Sheriff's Deputies

Columbia County Sheriff Brian Pixley is seeking funding for new deputies.

Columbia County Sheriff Brian Pixley is hoping to get his department to 24/7 coverage—a feat only the St. Helens Police Department has accomplished within the county.

In November, Pixley first brought his proposal to the Columbia County Board of Commissioners. 

"The Sheriff's Office has been chronically underfunded and understaffed for several, several years. And it's time that we need to make this change. We need to work together to make this change," Pixley told the commissioners.

"For the residents, what this low funding means is slow response times, even in the most urgent situations, (and) spotty patrol coverage," Pixley explained. "For the county, this contributes to higher liability for the county, and severe deputy burnout."

24/7 coverage goal

Within the county, the sheriff’s department is second in highest coverage only to St. Helens, where the department is seeking competitive coverage and rates with the Portland Metro area.

During his presentation, Pixley cited the department’s calls for service stats, saying the department averages 1,510 annual calls for service per deputy—nearly double the calls per service received in local city departments.

Pixley is hoping to get clearance to hire four more deputies, which would bring the Sheriff’s Office from 17.5 hours of coverage a day to 21 or 22 hours of coverage a day. If he hires two deputies in the future, in addition to the four he is proposing to hire now, the Sheriff's Office would be able to provide 24/7 coverage, Pixley said.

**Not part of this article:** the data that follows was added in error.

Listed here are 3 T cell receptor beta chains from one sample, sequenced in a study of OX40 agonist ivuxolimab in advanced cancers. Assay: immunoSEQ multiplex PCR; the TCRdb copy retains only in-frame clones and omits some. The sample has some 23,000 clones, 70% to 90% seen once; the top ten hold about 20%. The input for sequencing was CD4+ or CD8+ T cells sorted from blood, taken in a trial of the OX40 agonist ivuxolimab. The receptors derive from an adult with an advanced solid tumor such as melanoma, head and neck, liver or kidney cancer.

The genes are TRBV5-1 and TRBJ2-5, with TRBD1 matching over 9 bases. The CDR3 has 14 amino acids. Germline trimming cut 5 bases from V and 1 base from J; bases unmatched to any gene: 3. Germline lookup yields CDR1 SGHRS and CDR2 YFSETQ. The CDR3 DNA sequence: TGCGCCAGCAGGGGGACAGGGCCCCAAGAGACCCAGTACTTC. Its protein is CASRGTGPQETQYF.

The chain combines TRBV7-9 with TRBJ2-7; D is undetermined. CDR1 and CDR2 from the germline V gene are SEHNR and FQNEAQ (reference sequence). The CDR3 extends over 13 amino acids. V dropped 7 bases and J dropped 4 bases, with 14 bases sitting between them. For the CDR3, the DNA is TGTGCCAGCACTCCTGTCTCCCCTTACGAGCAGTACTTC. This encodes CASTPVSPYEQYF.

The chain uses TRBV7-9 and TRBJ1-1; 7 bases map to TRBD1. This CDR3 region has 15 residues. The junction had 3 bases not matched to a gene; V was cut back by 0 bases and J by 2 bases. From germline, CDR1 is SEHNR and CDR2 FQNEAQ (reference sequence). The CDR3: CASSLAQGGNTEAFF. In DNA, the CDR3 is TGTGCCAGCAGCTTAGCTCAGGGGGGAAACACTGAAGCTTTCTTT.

Pixley plans to fund the new hires through five year intergovernmental agreements (IGAs) with the Port of Columbia County and Vernonia that would have the two entities paying part of the cost for the deputies. The IGAs are only drafts currently and neither Port of Columbia County or Vernonia have agreed to the IGAs as of yet.

To make the transition swift for the new hires, Pixley plans to hire one new recruit and two to three laterals (already sworn officers and graduates of the police academy).

“If we were able to hire a lateral, we would not have to send them to the 16 week Police Academy, and typically we don't have to do the four months field training evaluation process program with them,” Pixley explained during the commissioners meeting on Wednesday.

By hiring lateral officers, the Sheriff’s Office would save money on their hires and expedite the process to getting the officers on their own in the field, Pixley said.

Safety Concerns

Pixley stressed that increasing the Sheriff’s Office’s coverage is important because there is a large gap in public safety between the county's cities and unincorporated areas. The Sheriff's Office covers unincorporated Columbia County and the cities of Clatskanie and Prescott, which is equal to 97.5% of the county's land but holds less than half of the county’s population.

Though the Sheriff's Office has the equivalent of more than 55 full-time employees, only 12 of those employees are deputies that work on patrol, according to Pixley.

"I understand it is unrealistic to ask for the 26 additional patrol staff this fiscal year, or even over the next couple of years," Pixley wrote in a prior letter to county commissioners. "Instead, I propose the county add funding to equal two deputies per year until we are at a safer and more sustainable level."

The commissioners are reviewing the sheriff’s request. 

Following the Wednesday work session, Pixley told The Chief eight additional deputies would cost between $710,984 and $1,005,256 per year, plus the one-time costs associated with fully outfitting the new deputies. Pixley said funding would come from the Columbia County general fund and by collaborating with community partners to provide additional funding.

Follow this developing story at and in the Friday print editions of The Chief.


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